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On John Ruskin's first meeting with J.M.W. Turner

There wasn't room to put this in the actual 500th blog post without making it extremely long, so in honour of the occasion, here is a quotation from John Ruskin, the nineteenth century English writer from whom I took the title of this blog. It recounts a day from Ruskin's youth when Ruskin and his father were walking on the grounds of a country estate, and came upon the painter Turner, who had been fishing in a nearby lake:

"When we returned, and while waiting for the boat, Turner became quite chatty, rigging me a little ship, cut out of a chip, sticking masts into it, and making her sails from a leaf or two torn from a small sketch-book, in which I recollect seeing a memorandum in colour that he had made of the sky and sunset. The ship was hardly ready for sea before the man and boat came lumbering up to the bank, and Turner was busy directing and helping him to recover the line, and, if possible, the fish. This, however, escaped in the confusion.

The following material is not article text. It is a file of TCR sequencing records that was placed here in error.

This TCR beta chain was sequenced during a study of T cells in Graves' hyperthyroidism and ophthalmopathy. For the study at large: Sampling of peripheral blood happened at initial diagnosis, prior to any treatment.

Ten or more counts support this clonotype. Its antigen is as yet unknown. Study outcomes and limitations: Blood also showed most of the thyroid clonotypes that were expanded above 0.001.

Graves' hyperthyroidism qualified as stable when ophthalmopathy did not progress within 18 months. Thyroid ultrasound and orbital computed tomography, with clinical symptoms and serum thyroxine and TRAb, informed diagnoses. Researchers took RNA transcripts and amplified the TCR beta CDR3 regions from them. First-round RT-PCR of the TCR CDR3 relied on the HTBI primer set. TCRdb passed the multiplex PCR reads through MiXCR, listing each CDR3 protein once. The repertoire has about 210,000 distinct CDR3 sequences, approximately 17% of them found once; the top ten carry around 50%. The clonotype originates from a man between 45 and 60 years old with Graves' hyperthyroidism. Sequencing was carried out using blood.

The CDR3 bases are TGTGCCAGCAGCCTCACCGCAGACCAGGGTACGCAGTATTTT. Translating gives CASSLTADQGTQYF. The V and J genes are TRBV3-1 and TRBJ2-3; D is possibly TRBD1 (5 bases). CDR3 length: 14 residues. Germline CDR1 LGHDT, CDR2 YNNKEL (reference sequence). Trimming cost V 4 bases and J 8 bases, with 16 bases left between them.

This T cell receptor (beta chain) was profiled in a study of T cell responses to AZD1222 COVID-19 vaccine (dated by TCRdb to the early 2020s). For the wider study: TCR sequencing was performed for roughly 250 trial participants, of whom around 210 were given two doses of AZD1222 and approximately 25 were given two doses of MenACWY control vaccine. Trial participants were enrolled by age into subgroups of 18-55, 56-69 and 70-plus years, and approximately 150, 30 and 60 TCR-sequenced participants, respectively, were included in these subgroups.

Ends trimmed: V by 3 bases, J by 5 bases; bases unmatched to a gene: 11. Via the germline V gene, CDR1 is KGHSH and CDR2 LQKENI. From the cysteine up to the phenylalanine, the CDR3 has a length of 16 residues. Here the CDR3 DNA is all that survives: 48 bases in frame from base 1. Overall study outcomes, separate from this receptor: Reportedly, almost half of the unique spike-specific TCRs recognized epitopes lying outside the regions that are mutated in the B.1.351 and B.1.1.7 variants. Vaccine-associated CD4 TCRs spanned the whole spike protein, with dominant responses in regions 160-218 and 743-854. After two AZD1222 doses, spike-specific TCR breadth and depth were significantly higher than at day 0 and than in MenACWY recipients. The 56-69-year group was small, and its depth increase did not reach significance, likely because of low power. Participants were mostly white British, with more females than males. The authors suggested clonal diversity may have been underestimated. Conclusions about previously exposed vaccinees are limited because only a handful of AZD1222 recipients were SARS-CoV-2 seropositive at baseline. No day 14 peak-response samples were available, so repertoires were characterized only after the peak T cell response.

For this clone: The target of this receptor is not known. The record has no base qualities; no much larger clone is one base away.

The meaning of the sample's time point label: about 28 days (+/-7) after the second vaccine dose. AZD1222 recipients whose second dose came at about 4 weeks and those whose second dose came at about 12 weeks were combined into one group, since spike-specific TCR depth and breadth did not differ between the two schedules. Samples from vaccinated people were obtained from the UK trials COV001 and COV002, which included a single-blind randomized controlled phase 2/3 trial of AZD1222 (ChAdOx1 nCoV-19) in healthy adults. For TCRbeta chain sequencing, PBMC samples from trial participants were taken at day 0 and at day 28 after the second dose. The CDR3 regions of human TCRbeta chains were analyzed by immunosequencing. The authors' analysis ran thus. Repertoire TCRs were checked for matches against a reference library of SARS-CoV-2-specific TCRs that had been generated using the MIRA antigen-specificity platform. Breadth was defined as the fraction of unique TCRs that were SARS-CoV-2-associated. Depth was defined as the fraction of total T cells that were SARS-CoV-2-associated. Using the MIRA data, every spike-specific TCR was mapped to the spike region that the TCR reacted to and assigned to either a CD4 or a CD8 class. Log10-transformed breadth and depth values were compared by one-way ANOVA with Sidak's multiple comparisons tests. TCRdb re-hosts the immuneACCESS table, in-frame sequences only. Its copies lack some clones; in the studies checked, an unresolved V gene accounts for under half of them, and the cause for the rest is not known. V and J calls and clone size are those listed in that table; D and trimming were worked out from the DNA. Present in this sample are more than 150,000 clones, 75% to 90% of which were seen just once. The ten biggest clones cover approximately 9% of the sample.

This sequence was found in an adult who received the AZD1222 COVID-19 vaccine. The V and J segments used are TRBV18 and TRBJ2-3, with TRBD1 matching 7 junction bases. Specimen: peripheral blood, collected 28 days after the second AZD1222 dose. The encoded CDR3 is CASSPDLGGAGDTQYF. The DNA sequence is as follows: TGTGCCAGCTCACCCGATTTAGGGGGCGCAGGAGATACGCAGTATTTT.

J.M.W. Turner, 'The Lake, Petworth: Sunset, a Stag Drinking' (1829)
"When the line was got in, my father gave the man a couple of shillings for bringing the boat; while Turner, remarking that it was no use fishing any more after the water had been so much disturbed, reeled up his other lines, and, slipping a finger through the pike's gills, walked off with us toward Petworth House. Walking behind, admiring the great fish, I noticed as Turner carried it how the tail dragged on the grass, while his own coat-tails were but little further from the ground ; also that a roll of sketches, which I picked up, fell from a pocket in one of these coat-tails, and Turner, after letting my father have a peep at them, tied the bundle up tightly with a bit of the sacred line."--John Ruskin, Praeterita & Dilecta.

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